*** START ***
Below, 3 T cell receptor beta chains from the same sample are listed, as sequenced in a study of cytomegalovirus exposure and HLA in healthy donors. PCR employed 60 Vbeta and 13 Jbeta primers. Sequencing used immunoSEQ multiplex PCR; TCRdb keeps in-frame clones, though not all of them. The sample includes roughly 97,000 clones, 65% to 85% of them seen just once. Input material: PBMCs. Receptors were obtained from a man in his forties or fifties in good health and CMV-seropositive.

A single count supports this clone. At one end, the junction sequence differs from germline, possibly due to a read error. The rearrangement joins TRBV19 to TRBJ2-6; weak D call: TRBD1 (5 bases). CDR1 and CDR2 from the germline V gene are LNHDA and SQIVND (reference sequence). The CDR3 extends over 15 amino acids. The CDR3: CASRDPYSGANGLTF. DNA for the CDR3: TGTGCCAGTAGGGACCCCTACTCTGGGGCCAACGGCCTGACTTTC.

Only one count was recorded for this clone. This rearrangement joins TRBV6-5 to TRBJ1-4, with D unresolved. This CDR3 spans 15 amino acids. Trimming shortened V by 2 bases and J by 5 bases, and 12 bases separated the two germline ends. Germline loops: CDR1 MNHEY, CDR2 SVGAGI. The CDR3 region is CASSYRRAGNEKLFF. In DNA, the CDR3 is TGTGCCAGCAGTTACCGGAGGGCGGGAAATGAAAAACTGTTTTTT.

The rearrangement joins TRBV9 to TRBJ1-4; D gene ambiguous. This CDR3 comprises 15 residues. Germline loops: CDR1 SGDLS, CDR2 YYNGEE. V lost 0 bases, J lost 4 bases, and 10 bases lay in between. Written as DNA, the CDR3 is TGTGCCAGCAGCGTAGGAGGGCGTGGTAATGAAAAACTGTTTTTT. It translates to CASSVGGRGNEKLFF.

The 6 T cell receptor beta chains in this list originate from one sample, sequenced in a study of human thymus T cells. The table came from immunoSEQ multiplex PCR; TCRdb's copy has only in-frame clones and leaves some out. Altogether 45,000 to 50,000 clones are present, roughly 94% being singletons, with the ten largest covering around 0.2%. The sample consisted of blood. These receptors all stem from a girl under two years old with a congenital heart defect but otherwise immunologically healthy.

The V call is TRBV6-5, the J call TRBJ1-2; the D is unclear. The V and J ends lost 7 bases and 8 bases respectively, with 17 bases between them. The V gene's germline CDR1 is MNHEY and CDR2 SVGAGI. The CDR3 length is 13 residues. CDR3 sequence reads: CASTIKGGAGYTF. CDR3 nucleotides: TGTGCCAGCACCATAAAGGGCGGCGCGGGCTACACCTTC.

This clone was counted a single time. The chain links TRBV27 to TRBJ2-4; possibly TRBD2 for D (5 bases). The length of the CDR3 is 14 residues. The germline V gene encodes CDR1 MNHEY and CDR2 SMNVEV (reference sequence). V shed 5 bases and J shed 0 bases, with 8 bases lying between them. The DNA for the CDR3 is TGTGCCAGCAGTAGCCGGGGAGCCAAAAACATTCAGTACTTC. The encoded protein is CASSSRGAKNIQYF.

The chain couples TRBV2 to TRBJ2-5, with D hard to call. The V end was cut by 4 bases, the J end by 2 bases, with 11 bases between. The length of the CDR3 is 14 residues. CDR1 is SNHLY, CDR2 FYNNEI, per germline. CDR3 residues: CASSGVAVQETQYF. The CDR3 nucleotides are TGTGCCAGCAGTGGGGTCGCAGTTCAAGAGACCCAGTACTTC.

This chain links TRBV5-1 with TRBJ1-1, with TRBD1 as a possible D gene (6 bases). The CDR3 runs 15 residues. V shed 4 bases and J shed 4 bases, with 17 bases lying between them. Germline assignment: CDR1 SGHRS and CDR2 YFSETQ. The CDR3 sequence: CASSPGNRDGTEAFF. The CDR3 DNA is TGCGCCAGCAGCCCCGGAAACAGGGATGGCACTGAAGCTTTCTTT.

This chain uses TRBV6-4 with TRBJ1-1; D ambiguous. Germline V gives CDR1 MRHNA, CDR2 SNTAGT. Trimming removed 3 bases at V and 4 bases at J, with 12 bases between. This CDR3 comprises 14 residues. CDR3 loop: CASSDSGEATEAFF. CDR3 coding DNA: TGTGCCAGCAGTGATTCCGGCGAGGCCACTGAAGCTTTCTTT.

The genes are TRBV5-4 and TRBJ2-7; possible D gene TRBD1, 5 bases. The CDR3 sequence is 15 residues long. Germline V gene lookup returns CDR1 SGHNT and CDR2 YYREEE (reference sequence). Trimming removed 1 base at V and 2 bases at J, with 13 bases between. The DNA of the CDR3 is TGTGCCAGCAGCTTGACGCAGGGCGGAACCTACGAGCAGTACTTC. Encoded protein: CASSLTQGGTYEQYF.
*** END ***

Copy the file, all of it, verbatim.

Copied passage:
Below, 3 T cell receptor beta chains from the same sample are listed, as sequenced in a study of cytomegalovirus exposure and HLA in healthy donors. PCR employed 60 Vbeta and 13 Jbeta primers. Sequencing used immunoSEQ multiplex PCR; TCRdb keeps in-frame clones, though not all of them. The sample includes roughly 97,000 clones, 65% to 85% of them seen just once. Input material: PBMCs. Receptors were obtained from a man in his forties or fifties in good health and CMV-seropositive.

A single count supports this clone. At one end, the junction sequence differs from germline, possibly due to a read error. The rearrangement joins TRBV19 to TRBJ2-6; weak D call: TRBD1 (5 bases). CDR1 and CDR2 from the germline V gene are LNHDA and SQIVND (reference sequence). The CDR3 extends over 15 amino acids. The CDR3: CASRDPYSGANGLTF. DNA for the CDR3: TGTGCCAGTAGGGACCCCTACTCTGGGGCCAACGGCCTGACTTTC.

Only one count was recorded for this clone. This rearrangement joins TRBV6-5 to TRBJ1-4, with D unresolved. This CDR3 spans 15 amino acids. Trimming shortened V by 2 bases and J by 5 bases, and 12 bases separated the two germline ends. Germline loops: CDR1 MNHEY, CDR2 SVGAGI. The CDR3 region is CASSYRRAGNEKLFF. In DNA, the CDR3 is TGTGCCAGCAGTTACCGGAGGGCGGGAAATGAAAAACTGTTTTTT.

The rearrangement joins TRBV9 to TRBJ1-4; D gene ambiguous. This CDR3 comprises 15 residues. Germline loops: CDR1 SGDLS, CDR2 YYNGEE. V lost 0 bases, J lost 4 bases, and 10 bases lay in between. Written as DNA, the CDR3 is TGTGCCAGCAGCGTAGGAGGGCGTGGTAATGAAAAACTGTTTTTT. It translates to CASSVGGRGNEKLFF.

The 6 T cell receptor beta chains in this list originate from one sample, sequenced in a study of human thymus T cells. The table came from immunoSEQ multiplex PCR; TCRdb's copy has only in-frame clones and leaves some out. Altogether 45,000 to 50,000 clones are present, roughly 94% being singletons, with the ten largest covering around 0.2%. The sample consisted of blood. These receptors all stem from a girl under two years old with a congenital heart defect but otherwise immunologically healthy.

The V call is TRBV6-5, the J call TRBJ1-2; the D is unclear. The V and J ends lost 7 bases and 8 bases respectively, with 17 bases between them. The V gene's germline CDR1 is MNHEY and CDR2 SVGAGI. The CDR3 length is 13 residues. CDR3 sequence reads: CASTIKGGAGYTF. CDR3 nucleotides: TGTGCCAGCACCATAAAGGGCGGCGCGGGCTACACCTTC.

This clone was counted a single time. The chain links TRBV27 to TRBJ2-4; possibly TRBD2 for D (5 bases). The length of the CDR3 is 14 residues. The germline V gene encodes CDR1 MNHEY and CDR2 SMNVEV (reference sequence). V shed 5 bases and J shed 0 bases, with 8 bases lying between them. The DNA for the CDR3 is TGTGCCAGCAGTAGCCGGGGAGCCAAAAACATTCAGTACTTC. The encoded protein is CASSSRGAKNIQYF.

The chain couples TRBV2 to TRBJ2-5, with D hard to call. The V end was cut by 4 bases, the J end by 2 bases, with 11 bases between. The length of the CDR3 is 14 residues. CDR1 is SNHLY, CDR2 FYNNEI, per germline. CDR3 residues: CASSGVAVQETQYF. The CDR3 nucleotides are TGTGCCAGCAGTGGGGTCGCAGTTCAAGAGACCCAGTACTTC.

This chain links TRBV5-1 with TRBJ1-1, with TRBD1 as a possible D gene (6 bases). The CDR3 runs 15 residues. V shed 4 bases and J shed 4 bases, with 17 bases lying between them. Germline assignment: CDR1 SGHRS and CDR2 YFSETQ. The CDR3 sequence: CASSPGNRDGTEAFF. The CDR3 DNA is TGCGCCAGCAGCCCCGGAAACAGGGATGGCACTGAAGCTTTCTTT.

This chain uses TRBV6-4 with TRBJ1-1; D ambiguous. Germline V gives CDR1 MRHNA, CDR2 SNTAGT. Trimming removed 3 bases at V and 4 bases at J, with 12 bases between. This CDR3 comprises 14 residues. CDR3 loop: CASSDSGEATEAFF. CDR3 coding DNA: TGTGCCAGCAGTGATTCCGGCGAGGCCACTGAAGCTTTCTTT.

The genes are TRBV5-4 and TRBJ2-7; possible D gene TRBD1, 5 bases. The CDR3 sequence is 15 residues long. Germline V gene lookup returns CDR1 SGHNT and CDR2 YYREEE (reference sequence). Trimming removed 1 base at V and 2 bases at J, with 13 bases between. The DNA of the CDR3 is TGTGCCAGCAGCTTGACGCAGGGCGGAACCTACGAGCAGTACTTC. Encoded protein: CASSLTQGGTYEQYF.